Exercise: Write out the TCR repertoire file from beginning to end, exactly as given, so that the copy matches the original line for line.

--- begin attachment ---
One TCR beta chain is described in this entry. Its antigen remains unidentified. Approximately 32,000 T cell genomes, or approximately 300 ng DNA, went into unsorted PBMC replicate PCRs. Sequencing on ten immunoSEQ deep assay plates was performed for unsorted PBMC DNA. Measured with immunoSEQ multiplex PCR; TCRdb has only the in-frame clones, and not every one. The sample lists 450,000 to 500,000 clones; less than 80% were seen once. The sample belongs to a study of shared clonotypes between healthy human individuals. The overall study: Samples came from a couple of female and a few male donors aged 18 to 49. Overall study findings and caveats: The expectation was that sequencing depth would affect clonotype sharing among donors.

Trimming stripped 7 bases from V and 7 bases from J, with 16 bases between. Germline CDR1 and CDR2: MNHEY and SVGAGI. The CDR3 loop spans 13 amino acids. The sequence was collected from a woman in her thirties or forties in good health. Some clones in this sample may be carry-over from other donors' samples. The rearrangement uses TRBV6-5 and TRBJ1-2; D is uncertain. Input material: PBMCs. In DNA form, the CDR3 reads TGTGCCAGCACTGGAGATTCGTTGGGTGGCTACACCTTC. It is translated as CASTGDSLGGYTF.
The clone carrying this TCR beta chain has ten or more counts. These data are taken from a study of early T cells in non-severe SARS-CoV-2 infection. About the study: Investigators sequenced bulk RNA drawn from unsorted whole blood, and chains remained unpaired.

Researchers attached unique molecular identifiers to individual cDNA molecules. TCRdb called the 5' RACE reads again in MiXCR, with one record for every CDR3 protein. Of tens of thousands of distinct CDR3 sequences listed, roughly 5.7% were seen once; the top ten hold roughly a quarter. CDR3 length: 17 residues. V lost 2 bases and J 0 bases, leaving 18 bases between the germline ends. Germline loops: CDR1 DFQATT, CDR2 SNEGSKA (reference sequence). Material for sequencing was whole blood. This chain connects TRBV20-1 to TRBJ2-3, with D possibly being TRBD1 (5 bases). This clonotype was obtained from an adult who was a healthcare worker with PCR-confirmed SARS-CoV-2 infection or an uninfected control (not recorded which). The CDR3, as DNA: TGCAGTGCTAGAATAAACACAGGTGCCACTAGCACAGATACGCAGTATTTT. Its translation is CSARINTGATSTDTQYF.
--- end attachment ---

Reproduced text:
One TCR beta chain is described in this entry. Its antigen remains unidentified. Approximately 32,000 T cell genomes, or approximately 300 ng DNA, went into unsorted PBMC replicate PCRs. Sequencing on ten immunoSEQ deep assay plates was performed for unsorted PBMC DNA. Measured with immunoSEQ multiplex PCR; TCRdb has only the in-frame clones, and not every one. The sample lists 450,000 to 500,000 clones; less than 80% were seen once. The sample belongs to a study of shared clonotypes between healthy human individuals. The overall study: Samples came from a couple of female and a few male donors aged 18 to 49. Overall study findings and caveats: The expectation was that sequencing depth would affect clonotype sharing among donors.

Trimming stripped 7 bases from V and 7 bases from J, with 16 bases between. Germline CDR1 and CDR2: MNHEY and SVGAGI. The CDR3 loop spans 13 amino acids. The sequence was collected from a woman in her thirties or forties in good health. Some clones in this sample may be carry-over from other donors' samples. The rearrangement uses TRBV6-5 and TRBJ1-2; D is uncertain. Input material: PBMCs. In DNA form, the CDR3 reads TGTGCCAGCACTGGAGATTCGTTGGGTGGCTACACCTTC. It is translated as CASTGDSLGGYTF.
The clone carrying this TCR beta chain has ten or more counts. These data are taken from a study of early T cells in non-severe SARS-CoV-2 infection. About the study: Investigators sequenced bulk RNA drawn from unsorted whole blood, and chains remained unpaired.

Researchers attached unique molecular identifiers to individual cDNA molecules. TCRdb called the 5' RACE reads again in MiXCR, with one record for every CDR3 protein. Of tens of thousands of distinct CDR3 sequences listed, roughly 5.7% were seen once; the top ten hold roughly a quarter. CDR3 length: 17 residues. V lost 2 bases and J 0 bases, leaving 18 bases between the germline ends. Germline loops: CDR1 DFQATT, CDR2 SNEGSKA (reference sequence). Material for sequencing was whole blood. This chain connects TRBV20-1 to TRBJ2-3, with D possibly being TRBD1 (5 bases). This clonotype was obtained from an adult who was a healthcare worker with PCR-confirmed SARS-CoV-2 infection or an uninfected control (not recorded which). The CDR3, as DNA: TGCAGTGCTAGAATAAACACAGGTGCCACTAGCACAGATACGCAGTATTTT. Its translation is CSARINTGATSTDTQYF.